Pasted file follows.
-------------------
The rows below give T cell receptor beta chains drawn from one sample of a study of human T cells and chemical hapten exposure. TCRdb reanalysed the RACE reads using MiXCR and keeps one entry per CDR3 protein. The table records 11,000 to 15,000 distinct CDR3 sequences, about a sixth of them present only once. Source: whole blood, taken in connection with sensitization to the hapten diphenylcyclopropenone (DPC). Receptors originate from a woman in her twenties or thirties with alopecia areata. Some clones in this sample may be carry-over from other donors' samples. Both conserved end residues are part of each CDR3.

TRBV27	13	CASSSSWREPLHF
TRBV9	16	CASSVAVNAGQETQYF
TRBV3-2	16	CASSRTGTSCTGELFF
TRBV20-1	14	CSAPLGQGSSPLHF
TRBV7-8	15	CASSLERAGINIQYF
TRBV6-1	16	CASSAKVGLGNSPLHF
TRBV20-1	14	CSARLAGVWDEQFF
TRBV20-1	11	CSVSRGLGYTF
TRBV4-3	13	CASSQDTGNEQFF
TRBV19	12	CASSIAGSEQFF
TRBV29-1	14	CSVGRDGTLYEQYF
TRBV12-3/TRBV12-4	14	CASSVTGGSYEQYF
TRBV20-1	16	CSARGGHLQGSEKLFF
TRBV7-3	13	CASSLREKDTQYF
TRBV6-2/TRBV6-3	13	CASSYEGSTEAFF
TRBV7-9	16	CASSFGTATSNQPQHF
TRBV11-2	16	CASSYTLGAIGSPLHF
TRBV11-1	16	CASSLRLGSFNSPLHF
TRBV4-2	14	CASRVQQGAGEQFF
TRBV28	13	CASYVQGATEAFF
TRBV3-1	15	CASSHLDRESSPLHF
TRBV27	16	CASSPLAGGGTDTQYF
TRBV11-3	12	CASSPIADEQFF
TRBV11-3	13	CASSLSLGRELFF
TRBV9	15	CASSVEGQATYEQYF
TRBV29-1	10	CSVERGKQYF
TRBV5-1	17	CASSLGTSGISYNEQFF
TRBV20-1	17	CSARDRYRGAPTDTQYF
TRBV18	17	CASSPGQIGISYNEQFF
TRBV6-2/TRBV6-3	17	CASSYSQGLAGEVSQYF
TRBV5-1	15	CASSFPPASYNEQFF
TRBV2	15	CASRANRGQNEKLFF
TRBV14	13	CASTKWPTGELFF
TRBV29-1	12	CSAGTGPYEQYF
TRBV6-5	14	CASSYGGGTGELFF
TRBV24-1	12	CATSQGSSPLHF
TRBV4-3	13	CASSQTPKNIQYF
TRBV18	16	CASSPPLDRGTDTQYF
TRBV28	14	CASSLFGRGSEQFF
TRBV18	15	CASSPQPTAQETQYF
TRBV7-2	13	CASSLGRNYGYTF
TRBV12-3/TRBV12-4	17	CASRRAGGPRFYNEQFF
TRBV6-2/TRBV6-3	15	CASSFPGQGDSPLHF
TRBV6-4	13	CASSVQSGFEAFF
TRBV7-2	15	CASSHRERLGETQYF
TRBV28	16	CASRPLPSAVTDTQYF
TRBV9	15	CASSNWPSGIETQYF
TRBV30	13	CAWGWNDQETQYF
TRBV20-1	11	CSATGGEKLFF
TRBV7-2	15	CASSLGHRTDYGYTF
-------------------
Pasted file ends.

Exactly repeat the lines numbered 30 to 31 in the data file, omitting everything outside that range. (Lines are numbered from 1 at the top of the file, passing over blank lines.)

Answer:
TRBV18	17	CASSPGQIGISYNEQFF
TRBV6-2/TRBV6-3	17	CASSYSQGLAGEVSQYF